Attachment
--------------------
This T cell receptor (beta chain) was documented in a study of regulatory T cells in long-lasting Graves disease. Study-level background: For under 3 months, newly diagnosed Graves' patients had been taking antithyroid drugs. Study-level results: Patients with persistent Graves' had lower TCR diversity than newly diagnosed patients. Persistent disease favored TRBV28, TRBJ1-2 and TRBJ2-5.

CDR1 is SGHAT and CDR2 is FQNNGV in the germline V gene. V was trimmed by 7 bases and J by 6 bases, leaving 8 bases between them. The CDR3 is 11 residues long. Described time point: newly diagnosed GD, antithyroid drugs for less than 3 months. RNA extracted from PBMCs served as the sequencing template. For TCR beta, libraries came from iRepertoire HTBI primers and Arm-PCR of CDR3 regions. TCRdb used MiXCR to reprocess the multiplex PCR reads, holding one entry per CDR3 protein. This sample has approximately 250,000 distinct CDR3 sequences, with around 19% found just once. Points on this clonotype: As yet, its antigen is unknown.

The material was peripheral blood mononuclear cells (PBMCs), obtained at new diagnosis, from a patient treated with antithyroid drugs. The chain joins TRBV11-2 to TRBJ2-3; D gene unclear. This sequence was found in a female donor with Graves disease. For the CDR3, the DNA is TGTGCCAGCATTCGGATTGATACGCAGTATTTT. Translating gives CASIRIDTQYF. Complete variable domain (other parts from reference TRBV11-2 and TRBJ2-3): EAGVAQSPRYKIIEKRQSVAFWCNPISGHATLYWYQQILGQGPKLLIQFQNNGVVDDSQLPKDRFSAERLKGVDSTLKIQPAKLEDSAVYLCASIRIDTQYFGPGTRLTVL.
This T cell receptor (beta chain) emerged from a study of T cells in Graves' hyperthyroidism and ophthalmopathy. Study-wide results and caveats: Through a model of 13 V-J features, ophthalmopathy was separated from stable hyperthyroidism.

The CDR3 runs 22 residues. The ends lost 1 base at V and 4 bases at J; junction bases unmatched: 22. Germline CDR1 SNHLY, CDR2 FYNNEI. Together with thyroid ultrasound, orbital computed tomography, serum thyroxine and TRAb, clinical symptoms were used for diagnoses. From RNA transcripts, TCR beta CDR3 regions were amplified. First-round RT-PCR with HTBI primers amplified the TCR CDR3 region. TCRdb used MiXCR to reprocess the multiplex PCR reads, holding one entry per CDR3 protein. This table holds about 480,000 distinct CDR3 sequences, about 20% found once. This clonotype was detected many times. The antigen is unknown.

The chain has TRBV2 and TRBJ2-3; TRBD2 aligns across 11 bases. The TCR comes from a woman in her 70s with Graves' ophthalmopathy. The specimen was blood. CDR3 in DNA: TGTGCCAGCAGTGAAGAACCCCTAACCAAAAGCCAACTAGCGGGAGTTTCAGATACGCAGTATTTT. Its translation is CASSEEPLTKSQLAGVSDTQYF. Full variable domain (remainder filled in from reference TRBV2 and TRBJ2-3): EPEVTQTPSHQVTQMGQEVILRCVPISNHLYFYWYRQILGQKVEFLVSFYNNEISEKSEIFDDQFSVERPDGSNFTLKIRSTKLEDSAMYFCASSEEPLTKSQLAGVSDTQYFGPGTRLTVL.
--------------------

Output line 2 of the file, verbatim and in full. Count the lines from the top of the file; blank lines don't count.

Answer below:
CDR1 is SGHAT and CDR2 is FQNNGV in the germline V gene. V was trimmed by 7 bases and J by 6 bases, leaving 8 bases between them. The CDR3 is 11 residues long. Described time point: newly diagnosed GD, antithyroid drugs for less than 3 months. RNA extracted from PBMCs served as the sequencing template. For TCR beta, libraries came from iRepertoire HTBI primers and Arm-PCR of CDR3 regions. TCRdb used MiXCR to reprocess the multiplex PCR reads, holding one entry per CDR3 protein. This sample has approximately 250,000 distinct CDR3 sequences, with around 19% found just once. Points on this clonotype: As yet, its antigen is unknown.